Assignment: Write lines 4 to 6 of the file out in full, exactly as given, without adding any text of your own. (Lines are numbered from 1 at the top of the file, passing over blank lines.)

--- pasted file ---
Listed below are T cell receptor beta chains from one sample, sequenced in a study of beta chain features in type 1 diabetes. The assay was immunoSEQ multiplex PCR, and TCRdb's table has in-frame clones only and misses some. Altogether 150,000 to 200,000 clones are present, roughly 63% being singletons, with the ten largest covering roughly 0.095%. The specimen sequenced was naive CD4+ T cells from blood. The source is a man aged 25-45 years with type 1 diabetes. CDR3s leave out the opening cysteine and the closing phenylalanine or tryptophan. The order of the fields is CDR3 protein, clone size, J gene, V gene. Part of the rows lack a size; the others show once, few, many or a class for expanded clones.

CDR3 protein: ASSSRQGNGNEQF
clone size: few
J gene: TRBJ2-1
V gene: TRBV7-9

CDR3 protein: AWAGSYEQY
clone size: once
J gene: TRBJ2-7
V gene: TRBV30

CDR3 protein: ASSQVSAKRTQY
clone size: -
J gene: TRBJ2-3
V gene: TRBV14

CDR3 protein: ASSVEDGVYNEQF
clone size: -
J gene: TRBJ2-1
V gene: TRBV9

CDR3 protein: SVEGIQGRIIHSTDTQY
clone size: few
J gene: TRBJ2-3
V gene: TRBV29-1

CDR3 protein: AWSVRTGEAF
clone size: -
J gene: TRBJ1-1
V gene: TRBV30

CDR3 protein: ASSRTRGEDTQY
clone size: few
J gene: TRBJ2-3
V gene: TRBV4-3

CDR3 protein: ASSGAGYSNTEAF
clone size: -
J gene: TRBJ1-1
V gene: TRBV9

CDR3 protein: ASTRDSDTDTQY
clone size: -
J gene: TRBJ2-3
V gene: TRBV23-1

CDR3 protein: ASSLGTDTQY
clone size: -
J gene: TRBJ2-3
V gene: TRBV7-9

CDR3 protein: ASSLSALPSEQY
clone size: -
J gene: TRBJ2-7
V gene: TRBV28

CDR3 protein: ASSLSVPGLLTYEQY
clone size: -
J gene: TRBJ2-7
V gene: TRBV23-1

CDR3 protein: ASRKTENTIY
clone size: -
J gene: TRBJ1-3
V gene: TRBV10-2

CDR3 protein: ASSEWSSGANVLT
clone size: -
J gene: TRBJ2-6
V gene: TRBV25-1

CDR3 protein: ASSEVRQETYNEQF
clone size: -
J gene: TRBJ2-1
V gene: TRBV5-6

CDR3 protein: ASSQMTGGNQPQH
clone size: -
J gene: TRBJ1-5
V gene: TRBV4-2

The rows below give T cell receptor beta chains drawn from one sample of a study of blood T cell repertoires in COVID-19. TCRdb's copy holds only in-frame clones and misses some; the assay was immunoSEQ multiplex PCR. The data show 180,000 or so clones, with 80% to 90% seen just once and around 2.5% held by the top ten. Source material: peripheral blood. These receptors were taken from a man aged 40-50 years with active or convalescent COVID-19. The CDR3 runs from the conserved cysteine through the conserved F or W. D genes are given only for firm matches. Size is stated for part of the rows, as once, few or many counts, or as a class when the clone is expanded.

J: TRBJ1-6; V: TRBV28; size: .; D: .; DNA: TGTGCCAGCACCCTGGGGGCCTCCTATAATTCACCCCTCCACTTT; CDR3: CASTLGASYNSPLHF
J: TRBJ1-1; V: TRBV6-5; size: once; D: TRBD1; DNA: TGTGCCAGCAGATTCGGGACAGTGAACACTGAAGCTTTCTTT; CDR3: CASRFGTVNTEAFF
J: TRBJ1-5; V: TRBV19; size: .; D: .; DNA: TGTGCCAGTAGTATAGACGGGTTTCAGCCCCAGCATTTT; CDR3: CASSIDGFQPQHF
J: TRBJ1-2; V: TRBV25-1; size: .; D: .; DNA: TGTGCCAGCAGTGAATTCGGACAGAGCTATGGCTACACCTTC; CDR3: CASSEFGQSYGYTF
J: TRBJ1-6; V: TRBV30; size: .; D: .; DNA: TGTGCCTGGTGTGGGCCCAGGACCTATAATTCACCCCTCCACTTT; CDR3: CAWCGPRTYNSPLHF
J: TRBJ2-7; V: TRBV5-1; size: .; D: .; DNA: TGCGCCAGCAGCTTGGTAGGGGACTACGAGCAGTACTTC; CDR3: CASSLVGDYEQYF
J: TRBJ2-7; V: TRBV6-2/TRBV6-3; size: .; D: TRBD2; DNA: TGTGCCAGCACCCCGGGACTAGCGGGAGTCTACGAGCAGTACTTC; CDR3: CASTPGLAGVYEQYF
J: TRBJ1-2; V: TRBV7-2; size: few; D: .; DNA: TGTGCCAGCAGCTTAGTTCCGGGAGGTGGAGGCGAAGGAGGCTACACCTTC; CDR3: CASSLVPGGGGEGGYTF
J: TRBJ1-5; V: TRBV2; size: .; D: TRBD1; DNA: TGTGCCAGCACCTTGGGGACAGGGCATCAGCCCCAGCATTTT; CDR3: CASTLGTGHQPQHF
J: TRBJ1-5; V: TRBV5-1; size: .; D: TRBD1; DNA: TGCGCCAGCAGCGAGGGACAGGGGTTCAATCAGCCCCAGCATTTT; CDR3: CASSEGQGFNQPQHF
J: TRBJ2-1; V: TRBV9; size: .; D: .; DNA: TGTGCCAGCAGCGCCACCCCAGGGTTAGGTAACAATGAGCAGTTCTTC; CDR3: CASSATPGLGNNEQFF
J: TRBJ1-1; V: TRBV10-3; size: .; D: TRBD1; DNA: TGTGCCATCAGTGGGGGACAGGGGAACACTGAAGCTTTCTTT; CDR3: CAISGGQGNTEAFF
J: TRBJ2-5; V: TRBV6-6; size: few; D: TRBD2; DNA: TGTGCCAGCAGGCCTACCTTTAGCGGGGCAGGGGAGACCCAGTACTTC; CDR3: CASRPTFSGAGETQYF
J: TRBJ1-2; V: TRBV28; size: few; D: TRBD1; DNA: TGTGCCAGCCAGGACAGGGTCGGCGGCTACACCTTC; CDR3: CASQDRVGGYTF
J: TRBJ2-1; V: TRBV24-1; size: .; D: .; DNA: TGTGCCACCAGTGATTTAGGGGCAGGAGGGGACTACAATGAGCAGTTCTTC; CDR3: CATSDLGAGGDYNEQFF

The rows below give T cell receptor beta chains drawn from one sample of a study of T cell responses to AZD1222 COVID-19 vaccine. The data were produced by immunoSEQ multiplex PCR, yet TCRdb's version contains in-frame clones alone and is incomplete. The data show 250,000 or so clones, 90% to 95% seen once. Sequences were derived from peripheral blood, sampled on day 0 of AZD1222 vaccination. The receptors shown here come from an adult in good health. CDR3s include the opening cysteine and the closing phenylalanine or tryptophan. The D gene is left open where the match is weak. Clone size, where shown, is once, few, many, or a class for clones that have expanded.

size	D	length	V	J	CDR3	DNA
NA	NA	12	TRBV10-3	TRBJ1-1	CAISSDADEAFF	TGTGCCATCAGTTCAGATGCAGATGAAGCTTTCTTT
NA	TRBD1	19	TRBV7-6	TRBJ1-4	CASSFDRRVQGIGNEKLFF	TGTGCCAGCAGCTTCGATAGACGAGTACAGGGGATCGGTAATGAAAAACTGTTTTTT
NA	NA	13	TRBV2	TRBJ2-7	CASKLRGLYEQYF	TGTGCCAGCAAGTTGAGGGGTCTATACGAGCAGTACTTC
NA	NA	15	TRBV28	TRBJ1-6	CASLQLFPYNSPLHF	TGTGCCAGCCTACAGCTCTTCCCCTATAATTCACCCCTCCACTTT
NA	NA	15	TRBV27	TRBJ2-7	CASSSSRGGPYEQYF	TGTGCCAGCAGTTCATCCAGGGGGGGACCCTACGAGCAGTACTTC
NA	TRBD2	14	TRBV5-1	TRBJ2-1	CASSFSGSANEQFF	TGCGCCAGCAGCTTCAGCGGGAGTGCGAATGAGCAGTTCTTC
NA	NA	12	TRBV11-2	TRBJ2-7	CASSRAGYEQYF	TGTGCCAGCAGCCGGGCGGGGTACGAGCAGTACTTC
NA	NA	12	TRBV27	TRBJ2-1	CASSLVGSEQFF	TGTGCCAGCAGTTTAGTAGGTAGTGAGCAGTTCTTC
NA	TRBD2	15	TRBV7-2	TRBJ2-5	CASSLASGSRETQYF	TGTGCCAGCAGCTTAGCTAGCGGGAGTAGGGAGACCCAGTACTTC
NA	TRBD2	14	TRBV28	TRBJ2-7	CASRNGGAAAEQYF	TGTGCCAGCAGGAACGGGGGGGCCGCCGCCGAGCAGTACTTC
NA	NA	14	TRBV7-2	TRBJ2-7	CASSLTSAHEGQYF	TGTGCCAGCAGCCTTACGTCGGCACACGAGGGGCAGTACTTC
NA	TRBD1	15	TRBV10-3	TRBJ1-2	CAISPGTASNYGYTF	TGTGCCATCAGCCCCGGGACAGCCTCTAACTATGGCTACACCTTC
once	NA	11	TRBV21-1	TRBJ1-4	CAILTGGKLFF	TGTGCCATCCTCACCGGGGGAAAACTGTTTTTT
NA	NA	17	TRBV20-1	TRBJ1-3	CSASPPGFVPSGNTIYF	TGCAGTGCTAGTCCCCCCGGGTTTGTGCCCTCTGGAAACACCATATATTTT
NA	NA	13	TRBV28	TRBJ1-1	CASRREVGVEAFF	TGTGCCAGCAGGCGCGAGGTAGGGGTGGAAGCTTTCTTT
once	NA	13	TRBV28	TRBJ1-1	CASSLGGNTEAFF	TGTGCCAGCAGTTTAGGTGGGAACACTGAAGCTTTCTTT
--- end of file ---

J gene: TRBJ2-1
V gene: TRBV7-9

CDR3 protein: AWAGSYEQY